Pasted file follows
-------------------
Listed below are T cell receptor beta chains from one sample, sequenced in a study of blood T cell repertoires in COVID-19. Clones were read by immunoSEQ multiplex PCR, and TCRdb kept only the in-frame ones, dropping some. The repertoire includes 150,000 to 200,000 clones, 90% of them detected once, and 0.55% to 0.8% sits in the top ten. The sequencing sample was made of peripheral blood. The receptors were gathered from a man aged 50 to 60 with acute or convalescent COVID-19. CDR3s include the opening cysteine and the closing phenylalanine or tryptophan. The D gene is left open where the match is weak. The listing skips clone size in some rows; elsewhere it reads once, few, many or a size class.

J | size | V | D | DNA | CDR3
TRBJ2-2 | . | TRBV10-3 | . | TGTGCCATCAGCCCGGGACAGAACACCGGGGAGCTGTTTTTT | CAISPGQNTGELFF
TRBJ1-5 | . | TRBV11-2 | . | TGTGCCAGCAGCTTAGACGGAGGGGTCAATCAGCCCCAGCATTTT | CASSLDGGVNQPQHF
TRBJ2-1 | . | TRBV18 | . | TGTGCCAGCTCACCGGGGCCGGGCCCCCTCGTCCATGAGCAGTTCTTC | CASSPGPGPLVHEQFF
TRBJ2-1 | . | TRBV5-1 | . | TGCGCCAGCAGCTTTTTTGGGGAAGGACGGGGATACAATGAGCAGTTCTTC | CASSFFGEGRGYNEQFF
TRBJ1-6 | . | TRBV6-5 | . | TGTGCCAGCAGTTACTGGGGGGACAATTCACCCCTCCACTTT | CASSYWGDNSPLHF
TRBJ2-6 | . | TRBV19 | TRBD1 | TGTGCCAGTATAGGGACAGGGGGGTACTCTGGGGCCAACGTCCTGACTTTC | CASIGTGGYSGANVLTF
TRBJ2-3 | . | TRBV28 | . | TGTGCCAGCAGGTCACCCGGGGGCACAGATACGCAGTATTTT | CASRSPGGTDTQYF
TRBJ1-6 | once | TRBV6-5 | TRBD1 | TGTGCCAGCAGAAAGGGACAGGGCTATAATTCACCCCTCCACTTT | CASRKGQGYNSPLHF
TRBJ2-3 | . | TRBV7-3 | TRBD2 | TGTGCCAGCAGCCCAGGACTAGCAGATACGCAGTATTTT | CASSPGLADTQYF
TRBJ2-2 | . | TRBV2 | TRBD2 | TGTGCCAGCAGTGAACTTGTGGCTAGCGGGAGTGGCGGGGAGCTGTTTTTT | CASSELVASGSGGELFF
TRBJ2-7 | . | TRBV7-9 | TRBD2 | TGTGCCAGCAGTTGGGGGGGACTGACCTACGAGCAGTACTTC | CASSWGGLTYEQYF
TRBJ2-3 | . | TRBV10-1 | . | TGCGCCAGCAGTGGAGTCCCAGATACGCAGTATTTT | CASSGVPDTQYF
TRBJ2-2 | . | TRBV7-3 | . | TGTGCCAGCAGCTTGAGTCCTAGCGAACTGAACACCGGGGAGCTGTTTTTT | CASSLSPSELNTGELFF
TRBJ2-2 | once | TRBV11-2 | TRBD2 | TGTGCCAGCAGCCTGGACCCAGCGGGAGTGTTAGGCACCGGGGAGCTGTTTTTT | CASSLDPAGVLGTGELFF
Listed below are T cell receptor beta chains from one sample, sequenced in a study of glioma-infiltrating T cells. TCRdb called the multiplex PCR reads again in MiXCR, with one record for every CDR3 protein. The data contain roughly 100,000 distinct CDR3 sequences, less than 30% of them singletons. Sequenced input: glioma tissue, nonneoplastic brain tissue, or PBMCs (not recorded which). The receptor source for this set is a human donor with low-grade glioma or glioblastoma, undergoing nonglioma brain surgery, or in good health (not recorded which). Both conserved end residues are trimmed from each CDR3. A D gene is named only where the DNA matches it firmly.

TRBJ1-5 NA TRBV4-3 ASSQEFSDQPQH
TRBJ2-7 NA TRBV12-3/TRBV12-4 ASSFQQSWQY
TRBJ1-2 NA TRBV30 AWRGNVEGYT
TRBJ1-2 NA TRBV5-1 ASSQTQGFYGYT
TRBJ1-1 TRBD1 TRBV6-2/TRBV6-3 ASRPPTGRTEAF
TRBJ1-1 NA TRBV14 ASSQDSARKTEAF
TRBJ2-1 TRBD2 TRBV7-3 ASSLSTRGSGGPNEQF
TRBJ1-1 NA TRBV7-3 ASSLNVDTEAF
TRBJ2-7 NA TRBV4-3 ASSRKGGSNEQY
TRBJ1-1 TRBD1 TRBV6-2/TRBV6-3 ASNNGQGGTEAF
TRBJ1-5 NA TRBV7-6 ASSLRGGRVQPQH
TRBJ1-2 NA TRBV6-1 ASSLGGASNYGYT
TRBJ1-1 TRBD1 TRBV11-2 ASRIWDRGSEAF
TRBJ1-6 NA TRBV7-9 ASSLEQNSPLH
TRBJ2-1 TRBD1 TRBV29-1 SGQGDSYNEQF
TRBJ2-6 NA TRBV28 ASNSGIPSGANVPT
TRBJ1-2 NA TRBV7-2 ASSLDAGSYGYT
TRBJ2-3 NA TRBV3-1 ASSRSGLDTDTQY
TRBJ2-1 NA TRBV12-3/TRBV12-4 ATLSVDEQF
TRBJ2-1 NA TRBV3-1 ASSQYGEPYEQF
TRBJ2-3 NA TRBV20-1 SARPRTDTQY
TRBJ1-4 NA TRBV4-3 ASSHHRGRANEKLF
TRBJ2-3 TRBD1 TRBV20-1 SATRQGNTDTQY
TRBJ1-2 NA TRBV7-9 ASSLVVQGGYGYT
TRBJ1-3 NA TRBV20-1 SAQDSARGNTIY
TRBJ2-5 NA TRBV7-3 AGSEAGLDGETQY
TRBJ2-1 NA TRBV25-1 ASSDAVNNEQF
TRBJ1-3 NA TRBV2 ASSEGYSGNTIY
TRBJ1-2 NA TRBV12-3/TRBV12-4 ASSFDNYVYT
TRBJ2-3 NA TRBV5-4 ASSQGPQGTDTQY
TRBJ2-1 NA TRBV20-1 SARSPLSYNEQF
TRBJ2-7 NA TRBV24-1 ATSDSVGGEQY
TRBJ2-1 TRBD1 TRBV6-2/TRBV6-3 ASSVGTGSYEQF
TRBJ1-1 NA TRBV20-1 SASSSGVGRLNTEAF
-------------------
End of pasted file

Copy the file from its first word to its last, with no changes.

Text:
Listed below are T cell receptor beta chains from one sample, sequenced in a study of blood T cell repertoires in COVID-19. Clones were read by immunoSEQ multiplex PCR, and TCRdb kept only the in-frame ones, dropping some. The repertoire includes 150,000 to 200,000 clones, 90% of them detected once, and 0.55% to 0.8% sits in the top ten. The sequencing sample was made of peripheral blood. The receptors were gathered from a man aged 50 to 60 with acute or convalescent COVID-19. CDR3s include the opening cysteine and the closing phenylalanine or tryptophan. The D gene is left open where the match is weak. The listing skips clone size in some rows; elsewhere it reads once, few, many or a size class.

J | size | V | D | DNA | CDR3
TRBJ2-2 | . | TRBV10-3 | . | TGTGCCATCAGCCCGGGACAGAACACCGGGGAGCTGTTTTTT | CAISPGQNTGELFF
TRBJ1-5 | . | TRBV11-2 | . | TGTGCCAGCAGCTTAGACGGAGGGGTCAATCAGCCCCAGCATTTT | CASSLDGGVNQPQHF
TRBJ2-1 | . | TRBV18 | . | TGTGCCAGCTCACCGGGGCCGGGCCCCCTCGTCCATGAGCAGTTCTTC | CASSPGPGPLVHEQFF
TRBJ2-1 | . | TRBV5-1 | . | TGCGCCAGCAGCTTTTTTGGGGAAGGACGGGGATACAATGAGCAGTTCTTC | CASSFFGEGRGYNEQFF
TRBJ1-6 | . | TRBV6-5 | . | TGTGCCAGCAGTTACTGGGGGGACAATTCACCCCTCCACTTT | CASSYWGDNSPLHF
TRBJ2-6 | . | TRBV19 | TRBD1 | TGTGCCAGTATAGGGACAGGGGGGTACTCTGGGGCCAACGTCCTGACTTTC | CASIGTGGYSGANVLTF
TRBJ2-3 | . | TRBV28 | . | TGTGCCAGCAGGTCACCCGGGGGCACAGATACGCAGTATTTT | CASRSPGGTDTQYF
TRBJ1-6 | once | TRBV6-5 | TRBD1 | TGTGCCAGCAGAAAGGGACAGGGCTATAATTCACCCCTCCACTTT | CASRKGQGYNSPLHF
TRBJ2-3 | . | TRBV7-3 | TRBD2 | TGTGCCAGCAGCCCAGGACTAGCAGATACGCAGTATTTT | CASSPGLADTQYF
TRBJ2-2 | . | TRBV2 | TRBD2 | TGTGCCAGCAGTGAACTTGTGGCTAGCGGGAGTGGCGGGGAGCTGTTTTTT | CASSELVASGSGGELFF
TRBJ2-7 | . | TRBV7-9 | TRBD2 | TGTGCCAGCAGTTGGGGGGGACTGACCTACGAGCAGTACTTC | CASSWGGLTYEQYF
TRBJ2-3 | . | TRBV10-1 | . | TGCGCCAGCAGTGGAGTCCCAGATACGCAGTATTTT | CASSGVPDTQYF
TRBJ2-2 | . | TRBV7-3 | . | TGTGCCAGCAGCTTGAGTCCTAGCGAACTGAACACCGGGGAGCTGTTTTTT | CASSLSPSELNTGELFF
TRBJ2-2 | once | TRBV11-2 | TRBD2 | TGTGCCAGCAGCCTGGACCCAGCGGGAGTGTTAGGCACCGGGGAGCTGTTTTTT | CASSLDPAGVLGTGELFF
Listed below are T cell receptor beta chains from one sample, sequenced in a study of glioma-infiltrating T cells. TCRdb called the multiplex PCR reads again in MiXCR, with one record for every CDR3 protein. The data contain roughly 100,000 distinct CDR3 sequences, less than 30% of them singletons. Sequenced input: glioma tissue, nonneoplastic brain tissue, or PBMCs (not recorded which). The receptor source for this set is a human donor with low-grade glioma or glioblastoma, undergoing nonglioma brain surgery, or in good health (not recorded which). Both conserved end residues are trimmed from each CDR3. A D gene is named only where the DNA matches it firmly.

TRBJ1-5 NA TRBV4-3 ASSQEFSDQPQH
TRBJ2-7 NA TRBV12-3/TRBV12-4 ASSFQQSWQY
TRBJ1-2 NA TRBV30 AWRGNVEGYT
TRBJ1-2 NA TRBV5-1 ASSQTQGFYGYT
TRBJ1-1 TRBD1 TRBV6-2/TRBV6-3 ASRPPTGRTEAF
TRBJ1-1 NA TRBV14 ASSQDSARKTEAF
TRBJ2-1 TRBD2 TRBV7-3 ASSLSTRGSGGPNEQF
TRBJ1-1 NA TRBV7-3 ASSLNVDTEAF
TRBJ2-7 NA TRBV4-3 ASSRKGGSNEQY
TRBJ1-1 TRBD1 TRBV6-2/TRBV6-3 ASNNGQGGTEAF
TRBJ1-5 NA TRBV7-6 ASSLRGGRVQPQH
TRBJ1-2 NA TRBV6-1 ASSLGGASNYGYT
TRBJ1-1 TRBD1 TRBV11-2 ASRIWDRGSEAF
TRBJ1-6 NA TRBV7-9 ASSLEQNSPLH
TRBJ2-1 TRBD1 TRBV29-1 SGQGDSYNEQF
TRBJ2-6 NA TRBV28 ASNSGIPSGANVPT
TRBJ1-2 NA TRBV7-2 ASSLDAGSYGYT
TRBJ2-3 NA TRBV3-1 ASSRSGLDTDTQY
TRBJ2-1 NA TRBV12-3/TRBV12-4 ATLSVDEQF
TRBJ2-1 NA TRBV3-1 ASSQYGEPYEQF
TRBJ2-3 NA TRBV20-1 SARPRTDTQY
TRBJ1-4 NA TRBV4-3 ASSHHRGRANEKLF
TRBJ2-3 TRBD1 TRBV20-1 SATRQGNTDTQY
TRBJ1-2 NA TRBV7-9 ASSLVVQGGYGYT
TRBJ1-3 NA TRBV20-1 SAQDSARGNTIY
TRBJ2-5 NA TRBV7-3 AGSEAGLDGETQY
TRBJ2-1 NA TRBV25-1 ASSDAVNNEQF
TRBJ1-3 NA TRBV2 ASSEGYSGNTIY
TRBJ1-2 NA TRBV12-3/TRBV12-4 ASSFDNYVYT
TRBJ2-3 NA TRBV5-4 ASSQGPQGTDTQY
TRBJ2-1 NA TRBV20-1 SARSPLSYNEQF
TRBJ2-7 NA TRBV24-1 ATSDSVGGEQY
TRBJ2-1 TRBD1 TRBV6-2/TRBV6-3 ASSVGTGSYEQF
TRBJ1-1 NA TRBV20-1 SASSSGVGRLNTEAF